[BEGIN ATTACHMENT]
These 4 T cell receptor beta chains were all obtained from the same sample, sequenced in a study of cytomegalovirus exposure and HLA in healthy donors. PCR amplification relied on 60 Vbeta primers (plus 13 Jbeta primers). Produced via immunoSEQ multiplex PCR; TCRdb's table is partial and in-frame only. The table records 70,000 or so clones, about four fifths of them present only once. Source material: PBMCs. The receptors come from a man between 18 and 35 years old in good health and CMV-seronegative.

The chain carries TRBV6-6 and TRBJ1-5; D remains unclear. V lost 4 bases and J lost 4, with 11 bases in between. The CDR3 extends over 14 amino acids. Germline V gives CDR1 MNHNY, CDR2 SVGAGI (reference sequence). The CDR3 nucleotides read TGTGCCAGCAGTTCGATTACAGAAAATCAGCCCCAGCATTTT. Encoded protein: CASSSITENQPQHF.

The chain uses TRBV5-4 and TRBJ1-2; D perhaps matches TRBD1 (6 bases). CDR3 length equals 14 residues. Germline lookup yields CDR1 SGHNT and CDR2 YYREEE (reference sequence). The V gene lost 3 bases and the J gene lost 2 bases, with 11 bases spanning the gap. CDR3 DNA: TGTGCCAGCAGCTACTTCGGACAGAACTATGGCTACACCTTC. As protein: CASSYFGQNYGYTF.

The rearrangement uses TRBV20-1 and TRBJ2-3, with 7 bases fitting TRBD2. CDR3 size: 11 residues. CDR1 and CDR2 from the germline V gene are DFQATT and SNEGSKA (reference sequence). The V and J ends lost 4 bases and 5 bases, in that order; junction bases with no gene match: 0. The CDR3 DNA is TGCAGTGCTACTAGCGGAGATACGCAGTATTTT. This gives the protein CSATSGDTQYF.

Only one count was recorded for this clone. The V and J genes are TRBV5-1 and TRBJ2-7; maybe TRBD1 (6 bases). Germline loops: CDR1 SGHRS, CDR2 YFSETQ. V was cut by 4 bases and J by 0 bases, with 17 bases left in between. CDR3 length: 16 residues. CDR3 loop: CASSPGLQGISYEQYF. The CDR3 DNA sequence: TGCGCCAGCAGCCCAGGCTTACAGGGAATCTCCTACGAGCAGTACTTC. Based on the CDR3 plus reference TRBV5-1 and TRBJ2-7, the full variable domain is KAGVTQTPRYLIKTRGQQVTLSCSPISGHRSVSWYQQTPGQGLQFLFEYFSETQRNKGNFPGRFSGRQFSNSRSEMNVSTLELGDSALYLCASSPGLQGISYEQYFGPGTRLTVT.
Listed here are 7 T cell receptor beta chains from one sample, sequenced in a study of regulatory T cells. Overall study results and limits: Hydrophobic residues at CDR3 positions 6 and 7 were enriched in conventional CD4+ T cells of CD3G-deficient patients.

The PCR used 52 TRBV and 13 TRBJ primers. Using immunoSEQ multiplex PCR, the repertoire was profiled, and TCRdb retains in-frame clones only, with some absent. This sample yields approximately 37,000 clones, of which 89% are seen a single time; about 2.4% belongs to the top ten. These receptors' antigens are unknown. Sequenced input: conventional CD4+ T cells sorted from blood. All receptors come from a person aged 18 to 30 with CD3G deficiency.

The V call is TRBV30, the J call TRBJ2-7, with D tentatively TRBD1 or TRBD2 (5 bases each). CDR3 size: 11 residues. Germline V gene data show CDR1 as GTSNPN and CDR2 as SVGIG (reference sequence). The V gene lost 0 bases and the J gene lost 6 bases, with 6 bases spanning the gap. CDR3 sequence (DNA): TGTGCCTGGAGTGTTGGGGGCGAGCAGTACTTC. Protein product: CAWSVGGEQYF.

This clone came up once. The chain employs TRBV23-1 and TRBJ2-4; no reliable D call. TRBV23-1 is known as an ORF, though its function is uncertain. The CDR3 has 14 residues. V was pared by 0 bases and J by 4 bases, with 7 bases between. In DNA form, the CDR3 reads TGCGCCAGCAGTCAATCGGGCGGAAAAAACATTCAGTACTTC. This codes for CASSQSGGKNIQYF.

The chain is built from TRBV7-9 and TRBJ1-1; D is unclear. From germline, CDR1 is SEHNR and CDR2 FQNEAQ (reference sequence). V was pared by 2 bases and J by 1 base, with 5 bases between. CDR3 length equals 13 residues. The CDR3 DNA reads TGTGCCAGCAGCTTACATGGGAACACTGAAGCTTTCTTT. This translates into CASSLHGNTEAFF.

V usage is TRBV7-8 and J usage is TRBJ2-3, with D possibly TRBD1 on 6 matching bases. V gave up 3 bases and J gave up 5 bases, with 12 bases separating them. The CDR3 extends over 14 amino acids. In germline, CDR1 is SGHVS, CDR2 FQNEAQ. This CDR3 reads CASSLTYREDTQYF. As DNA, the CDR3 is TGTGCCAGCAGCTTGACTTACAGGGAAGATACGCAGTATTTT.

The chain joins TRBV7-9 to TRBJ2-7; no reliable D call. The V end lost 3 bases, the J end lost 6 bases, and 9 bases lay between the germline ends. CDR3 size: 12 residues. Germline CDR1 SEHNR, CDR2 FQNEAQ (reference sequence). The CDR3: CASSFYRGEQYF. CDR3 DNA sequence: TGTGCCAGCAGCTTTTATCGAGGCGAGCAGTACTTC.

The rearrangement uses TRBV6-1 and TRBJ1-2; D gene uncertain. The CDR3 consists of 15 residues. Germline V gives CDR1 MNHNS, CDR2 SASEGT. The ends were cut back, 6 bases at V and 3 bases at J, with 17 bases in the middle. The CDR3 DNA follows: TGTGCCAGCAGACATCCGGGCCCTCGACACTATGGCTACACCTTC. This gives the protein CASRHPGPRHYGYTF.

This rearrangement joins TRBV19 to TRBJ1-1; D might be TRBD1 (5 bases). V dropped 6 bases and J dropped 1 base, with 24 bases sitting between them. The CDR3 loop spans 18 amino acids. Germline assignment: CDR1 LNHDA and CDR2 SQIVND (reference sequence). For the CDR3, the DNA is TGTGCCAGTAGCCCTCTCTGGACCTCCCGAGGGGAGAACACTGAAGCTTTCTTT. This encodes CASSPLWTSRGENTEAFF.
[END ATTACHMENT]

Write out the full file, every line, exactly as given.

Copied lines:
These 4 T cell receptor beta chains were all obtained from the same sample, sequenced in a study of cytomegalovirus exposure and HLA in healthy donors. PCR amplification relied on 60 Vbeta primers (plus 13 Jbeta primers). Produced via immunoSEQ multiplex PCR; TCRdb's table is partial and in-frame only. The table records 70,000 or so clones, about four fifths of them present only once. Source material: PBMCs. The receptors come from a man between 18 and 35 years old in good health and CMV-seronegative.

The chain carries TRBV6-6 and TRBJ1-5; D remains unclear. V lost 4 bases and J lost 4, with 11 bases in between. The CDR3 extends over 14 amino acids. Germline V gives CDR1 MNHNY, CDR2 SVGAGI (reference sequence). The CDR3 nucleotides read TGTGCCAGCAGTTCGATTACAGAAAATCAGCCCCAGCATTTT. Encoded protein: CASSSITENQPQHF.

The chain uses TRBV5-4 and TRBJ1-2; D perhaps matches TRBD1 (6 bases). CDR3 length equals 14 residues. Germline lookup yields CDR1 SGHNT and CDR2 YYREEE (reference sequence). The V gene lost 3 bases and the J gene lost 2 bases, with 11 bases spanning the gap. CDR3 DNA: TGTGCCAGCAGCTACTTCGGACAGAACTATGGCTACACCTTC. As protein: CASSYFGQNYGYTF.

The rearrangement uses TRBV20-1 and TRBJ2-3, with 7 bases fitting TRBD2. CDR3 size: 11 residues. CDR1 and CDR2 from the germline V gene are DFQATT and SNEGSKA (reference sequence). The V and J ends lost 4 bases and 5 bases, in that order; junction bases with no gene match: 0. The CDR3 DNA is TGCAGTGCTACTAGCGGAGATACGCAGTATTTT. This gives the protein CSATSGDTQYF.

Only one count was recorded for this clone. The V and J genes are TRBV5-1 and TRBJ2-7; maybe TRBD1 (6 bases). Germline loops: CDR1 SGHRS, CDR2 YFSETQ. V was cut by 4 bases and J by 0 bases, with 17 bases left in between. CDR3 length: 16 residues. CDR3 loop: CASSPGLQGISYEQYF. The CDR3 DNA sequence: TGCGCCAGCAGCCCAGGCTTACAGGGAATCTCCTACGAGCAGTACTTC. Based on the CDR3 plus reference TRBV5-1 and TRBJ2-7, the full variable domain is KAGVTQTPRYLIKTRGQQVTLSCSPISGHRSVSWYQQTPGQGLQFLFEYFSETQRNKGNFPGRFSGRQFSNSRSEMNVSTLELGDSALYLCASSPGLQGISYEQYFGPGTRLTVT.
Listed here are 7 T cell receptor beta chains from one sample, sequenced in a study of regulatory T cells. Overall study results and limits: Hydrophobic residues at CDR3 positions 6 and 7 were enriched in conventional CD4+ T cells of CD3G-deficient patients.

The PCR used 52 TRBV and 13 TRBJ primers. Using immunoSEQ multiplex PCR, the repertoire was profiled, and TCRdb retains in-frame clones only, with some absent. This sample yields approximately 37,000 clones, of which 89% are seen a single time; about 2.4% belongs to the top ten. These receptors' antigens are unknown. Sequenced input: conventional CD4+ T cells sorted from blood. All receptors come from a person aged 18 to 30 with CD3G deficiency.

The V call is TRBV30, the J call TRBJ2-7, with D tentatively TRBD1 or TRBD2 (5 bases each). CDR3 size: 11 residues. Germline V gene data show CDR1 as GTSNPN and CDR2 as SVGIG (reference sequence). The V gene lost 0 bases and the J gene lost 6 bases, with 6 bases spanning the gap. CDR3 sequence (DNA): TGTGCCTGGAGTGTTGGGGGCGAGCAGTACTTC. Protein product: CAWSVGGEQYF.

This clone came up once. The chain employs TRBV23-1 and TRBJ2-4; no reliable D call. TRBV23-1 is known as an ORF, though its function is uncertain. The CDR3 has 14 residues. V was pared by 0 bases and J by 4 bases, with 7 bases between. In DNA form, the CDR3 reads TGCGCCAGCAGTCAATCGGGCGGAAAAAACATTCAGTACTTC. This codes for CASSQSGGKNIQYF.

The chain is built from TRBV7-9 and TRBJ1-1; D is unclear. From germline, CDR1 is SEHNR and CDR2 FQNEAQ (reference sequence). V was pared by 2 bases and J by 1 base, with 5 bases between. CDR3 length equals 13 residues. The CDR3 DNA reads TGTGCCAGCAGCTTACATGGGAACACTGAAGCTTTCTTT. This translates into CASSLHGNTEAFF.

V usage is TRBV7-8 and J usage is TRBJ2-3, with D possibly TRBD1 on 6 matching bases. V gave up 3 bases and J gave up 5 bases, with 12 bases separating them. The CDR3 extends over 14 amino acids. In germline, CDR1 is SGHVS, CDR2 FQNEAQ. This CDR3 reads CASSLTYREDTQYF. As DNA, the CDR3 is TGTGCCAGCAGCTTGACTTACAGGGAAGATACGCAGTATTTT.

The chain joins TRBV7-9 to TRBJ2-7; no reliable D call. The V end lost 3 bases, the J end lost 6 bases, and 9 bases lay between the germline ends. CDR3 size: 12 residues. Germline CDR1 SEHNR, CDR2 FQNEAQ (reference sequence). The CDR3: CASSFYRGEQYF. CDR3 DNA sequence: TGTGCCAGCAGCTTTTATCGAGGCGAGCAGTACTTC.

The rearrangement uses TRBV6-1 and TRBJ1-2; D gene uncertain. The CDR3 consists of 15 residues. Germline V gives CDR1 MNHNS, CDR2 SASEGT. The ends were cut back, 6 bases at V and 3 bases at J, with 17 bases in the middle. The CDR3 DNA follows: TGTGCCAGCAGACATCCGGGCCCTCGACACTATGGCTACACCTTC. This gives the protein CASRHPGPRHYGYTF.

This rearrangement joins TRBV19 to TRBJ1-1; D might be TRBD1 (5 bases). V dropped 6 bases and J dropped 1 base, with 24 bases sitting between them. The CDR3 loop spans 18 amino acids. Germline assignment: CDR1 LNHDA and CDR2 SQIVND (reference sequence). For the CDR3, the DNA is TGTGCCAGTAGCCCTCTCTGGACCTCCCGAGGGGAGAACACTGAAGCTTTCTTT. This encodes CASSPLWTSRGENTEAFF.